The Long Way Home
Happily retired in the village of Three Pines, Armand Gamache, former Chief Inspector of Homicide with the Sûreté du Québec, has found a peace he’d only imagined possible. On warm summer mornings he sits on a bench holding a small book, The Balm in Gilead, in his large hands. “There is a balm in... show more
Happily retired in the village of Three Pines, Armand Gamache, former Chief Inspector of Homicide with the Sûreté du Québec, has found a peace he’d only imagined possible. On warm summer mornings he sits on a bench holding a small book, The Balm in Gilead, in his large hands. “There is a balm in Gilead,” his neighbor Clara Morrow reads from the dust jacket, “to make the wounded whole.”
While Gamache doesn’t talk about his wounds and his balm, Clara tells him about hers. Peter, her artist husband, has failed to come home. Failed to show up as promised on the first anniversary of their separation. She wants Gamache’s help to find him. Having finally found sanctuary, Gamache feels a near revulsion at the thought of leaving Three Pines. “There’s power enough in Heaven,” he finishes the quote as he contemplates the quiet village, “to cure a sin-sick soul.” And then he gets up. And joins her.
Together with his former second-in-command, Jean-Guy Beauvoir, and Myrna Landers, they journey deeper and deeper into Québec. And deeper and deeper into the soul of Peter Morrow. A man so desperate to recapture his fame as an artist, he would sell that soul. And may have. The journey takes them further and further from Three Pines, to the very mouth of the great St. Lawrence river. To an area so desolate, so damned, the first mariners called it The land God gave to Cain. And there they discover the terrible damage done by a sin-sick soul.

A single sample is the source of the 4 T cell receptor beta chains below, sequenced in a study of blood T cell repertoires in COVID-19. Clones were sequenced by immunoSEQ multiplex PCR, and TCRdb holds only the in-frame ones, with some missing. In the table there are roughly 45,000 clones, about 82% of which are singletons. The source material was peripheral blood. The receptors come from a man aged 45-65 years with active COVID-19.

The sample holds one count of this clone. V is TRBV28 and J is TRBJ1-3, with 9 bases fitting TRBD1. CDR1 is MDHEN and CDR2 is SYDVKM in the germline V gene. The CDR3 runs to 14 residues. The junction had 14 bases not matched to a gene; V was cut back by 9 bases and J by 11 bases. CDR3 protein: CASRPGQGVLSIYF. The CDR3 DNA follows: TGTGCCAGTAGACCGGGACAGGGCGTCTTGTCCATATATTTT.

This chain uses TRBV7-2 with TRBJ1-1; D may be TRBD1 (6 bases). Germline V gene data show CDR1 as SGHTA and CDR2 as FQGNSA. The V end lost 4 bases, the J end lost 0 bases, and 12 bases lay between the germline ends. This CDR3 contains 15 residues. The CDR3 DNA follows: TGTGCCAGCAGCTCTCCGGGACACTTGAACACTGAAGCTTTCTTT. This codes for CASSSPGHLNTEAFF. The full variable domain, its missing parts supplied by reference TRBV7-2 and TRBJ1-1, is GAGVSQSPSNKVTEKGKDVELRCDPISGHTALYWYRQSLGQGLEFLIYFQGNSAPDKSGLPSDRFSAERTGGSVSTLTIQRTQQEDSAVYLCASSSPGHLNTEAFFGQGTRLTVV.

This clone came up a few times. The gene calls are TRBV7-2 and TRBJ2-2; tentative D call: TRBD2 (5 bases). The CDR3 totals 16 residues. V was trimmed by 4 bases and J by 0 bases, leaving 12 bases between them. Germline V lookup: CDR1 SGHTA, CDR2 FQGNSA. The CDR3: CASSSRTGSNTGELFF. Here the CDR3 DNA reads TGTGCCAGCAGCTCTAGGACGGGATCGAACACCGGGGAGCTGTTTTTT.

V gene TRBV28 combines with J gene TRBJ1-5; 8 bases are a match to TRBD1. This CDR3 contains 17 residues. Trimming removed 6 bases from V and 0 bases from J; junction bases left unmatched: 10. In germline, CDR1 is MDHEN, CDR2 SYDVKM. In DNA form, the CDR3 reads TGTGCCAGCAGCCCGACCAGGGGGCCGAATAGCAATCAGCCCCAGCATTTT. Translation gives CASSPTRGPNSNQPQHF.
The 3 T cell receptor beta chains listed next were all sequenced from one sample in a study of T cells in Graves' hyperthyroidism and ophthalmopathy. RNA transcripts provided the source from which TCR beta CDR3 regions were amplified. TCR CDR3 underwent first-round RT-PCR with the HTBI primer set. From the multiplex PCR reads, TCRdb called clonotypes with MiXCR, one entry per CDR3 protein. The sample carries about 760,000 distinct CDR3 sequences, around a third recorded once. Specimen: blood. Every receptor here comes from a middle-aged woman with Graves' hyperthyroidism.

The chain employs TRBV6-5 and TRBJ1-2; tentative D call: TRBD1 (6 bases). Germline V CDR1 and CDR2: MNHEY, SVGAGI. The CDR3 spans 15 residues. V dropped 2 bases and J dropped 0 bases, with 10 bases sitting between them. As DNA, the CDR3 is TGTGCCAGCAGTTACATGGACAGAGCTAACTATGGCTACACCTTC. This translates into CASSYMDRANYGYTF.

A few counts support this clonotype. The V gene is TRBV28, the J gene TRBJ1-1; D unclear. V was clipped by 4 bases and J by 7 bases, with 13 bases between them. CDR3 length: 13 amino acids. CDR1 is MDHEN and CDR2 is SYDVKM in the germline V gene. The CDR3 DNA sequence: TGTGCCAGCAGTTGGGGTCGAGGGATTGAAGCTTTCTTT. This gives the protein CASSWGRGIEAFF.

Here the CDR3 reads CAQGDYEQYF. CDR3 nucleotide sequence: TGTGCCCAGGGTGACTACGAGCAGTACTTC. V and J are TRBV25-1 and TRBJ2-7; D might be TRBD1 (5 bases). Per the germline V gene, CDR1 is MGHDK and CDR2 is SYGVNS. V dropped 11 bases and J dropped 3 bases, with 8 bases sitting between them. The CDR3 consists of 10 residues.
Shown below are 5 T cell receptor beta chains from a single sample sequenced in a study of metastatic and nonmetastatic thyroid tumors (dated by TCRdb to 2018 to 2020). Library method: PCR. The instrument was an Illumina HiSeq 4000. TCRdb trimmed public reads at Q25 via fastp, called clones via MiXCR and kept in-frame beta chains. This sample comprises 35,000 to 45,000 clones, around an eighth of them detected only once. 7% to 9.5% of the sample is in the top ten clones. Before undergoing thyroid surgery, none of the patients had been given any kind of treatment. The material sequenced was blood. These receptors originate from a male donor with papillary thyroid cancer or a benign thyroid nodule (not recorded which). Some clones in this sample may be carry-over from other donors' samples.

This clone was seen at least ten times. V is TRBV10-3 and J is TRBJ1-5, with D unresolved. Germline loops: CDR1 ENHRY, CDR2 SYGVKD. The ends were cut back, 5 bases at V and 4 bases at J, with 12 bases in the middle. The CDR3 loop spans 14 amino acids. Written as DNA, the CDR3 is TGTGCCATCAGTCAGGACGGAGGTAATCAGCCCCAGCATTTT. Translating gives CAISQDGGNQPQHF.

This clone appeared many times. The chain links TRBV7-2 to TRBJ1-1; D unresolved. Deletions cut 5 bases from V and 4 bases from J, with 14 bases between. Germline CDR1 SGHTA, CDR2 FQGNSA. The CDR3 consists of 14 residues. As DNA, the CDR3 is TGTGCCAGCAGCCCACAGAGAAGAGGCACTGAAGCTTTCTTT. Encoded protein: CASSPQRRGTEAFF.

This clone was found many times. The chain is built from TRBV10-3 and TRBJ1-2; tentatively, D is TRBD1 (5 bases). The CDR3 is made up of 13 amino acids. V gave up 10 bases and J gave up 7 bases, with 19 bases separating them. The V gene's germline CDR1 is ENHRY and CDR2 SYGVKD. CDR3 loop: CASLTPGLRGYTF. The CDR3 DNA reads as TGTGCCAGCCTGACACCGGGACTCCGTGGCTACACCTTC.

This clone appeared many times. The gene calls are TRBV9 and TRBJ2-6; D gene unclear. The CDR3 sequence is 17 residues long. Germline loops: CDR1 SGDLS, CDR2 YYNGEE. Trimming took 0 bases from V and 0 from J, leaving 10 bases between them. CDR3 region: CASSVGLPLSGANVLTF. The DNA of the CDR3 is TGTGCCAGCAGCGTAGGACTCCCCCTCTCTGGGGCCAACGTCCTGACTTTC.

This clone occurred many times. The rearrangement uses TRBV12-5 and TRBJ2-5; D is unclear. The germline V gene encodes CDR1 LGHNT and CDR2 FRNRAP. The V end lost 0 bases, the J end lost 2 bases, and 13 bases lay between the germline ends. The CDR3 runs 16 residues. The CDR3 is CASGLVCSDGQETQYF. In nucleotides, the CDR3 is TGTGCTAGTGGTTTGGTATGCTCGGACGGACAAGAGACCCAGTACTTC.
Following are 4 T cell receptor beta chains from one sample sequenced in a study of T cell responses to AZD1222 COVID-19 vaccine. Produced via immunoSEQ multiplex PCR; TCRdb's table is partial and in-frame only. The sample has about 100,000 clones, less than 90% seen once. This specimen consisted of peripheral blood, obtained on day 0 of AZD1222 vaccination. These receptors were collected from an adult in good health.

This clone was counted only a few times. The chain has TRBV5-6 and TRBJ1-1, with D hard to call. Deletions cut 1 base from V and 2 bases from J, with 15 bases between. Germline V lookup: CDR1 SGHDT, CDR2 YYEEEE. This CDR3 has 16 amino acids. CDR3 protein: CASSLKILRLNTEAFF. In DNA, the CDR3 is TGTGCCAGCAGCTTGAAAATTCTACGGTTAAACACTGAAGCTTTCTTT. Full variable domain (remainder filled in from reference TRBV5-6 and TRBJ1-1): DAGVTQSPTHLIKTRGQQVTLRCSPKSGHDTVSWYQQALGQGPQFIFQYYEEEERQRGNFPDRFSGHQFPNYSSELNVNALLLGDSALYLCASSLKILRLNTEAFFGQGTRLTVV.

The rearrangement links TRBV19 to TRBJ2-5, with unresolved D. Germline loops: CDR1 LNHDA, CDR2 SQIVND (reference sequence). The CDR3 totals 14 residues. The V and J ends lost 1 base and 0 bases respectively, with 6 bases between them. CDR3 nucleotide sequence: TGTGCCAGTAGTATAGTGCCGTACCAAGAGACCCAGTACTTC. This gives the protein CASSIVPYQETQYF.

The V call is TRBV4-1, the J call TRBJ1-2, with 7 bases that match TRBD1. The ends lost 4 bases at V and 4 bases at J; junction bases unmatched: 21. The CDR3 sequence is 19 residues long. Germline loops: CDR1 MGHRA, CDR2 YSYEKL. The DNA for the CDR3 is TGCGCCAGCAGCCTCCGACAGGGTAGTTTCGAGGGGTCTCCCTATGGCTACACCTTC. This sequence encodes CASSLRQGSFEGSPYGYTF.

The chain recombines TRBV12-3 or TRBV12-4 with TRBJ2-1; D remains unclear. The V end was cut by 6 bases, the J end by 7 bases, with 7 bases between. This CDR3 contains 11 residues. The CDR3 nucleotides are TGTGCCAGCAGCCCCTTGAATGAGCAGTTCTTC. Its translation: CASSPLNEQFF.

Publish date: 2014-08-26
Publisher: St. Martin's Press
Pages no: 384
Edition language: English
Series: Chief Inspector Armand Gamache (#10)
Long story short, I forgot to post a review about this book when I read it right after book #9. I was too irritated to do much besides be super aggravated by the nonsense going on in the Armand Gamache series and this latest was just more of the same it seemed to me. The story was way too long and d...
Another winner! Big surprise, eh? :) In this, the 10th Gamache book, things are a little more quiet, a little more personal, a little less grand - as they needed to be after the culmination of major series arcs in the previous novel. This felt like a chance to catch our breath as well as see ...
As relieved as I am that the last book wrapped up the Sûreté sub-plot, reading this reminded me of watching Moonlighting after Maddie and David finally hooked up and all the sexual tension was gone. I still adore Louise Penny's writing, but I haven't been this bored with a Gamache novel since someon...
AudiobookI'm starting to really Ralph Cosham. He's such a quiet narrator that I wasn't sure about him at first but now I enjoy him. At about half-way, I thought, "Wow a murder-mystery without a murder. Nice." But nope, I was wrong. Great book/great series.
In the last six weeks, I've read books 4 through 10 of this series - a full half dozen experiences with Inspector Gamache. It has become the book series that is closest to my heart. I don't really entirely understand what Penny is doing with her series, but one thing that I know for sure is that t...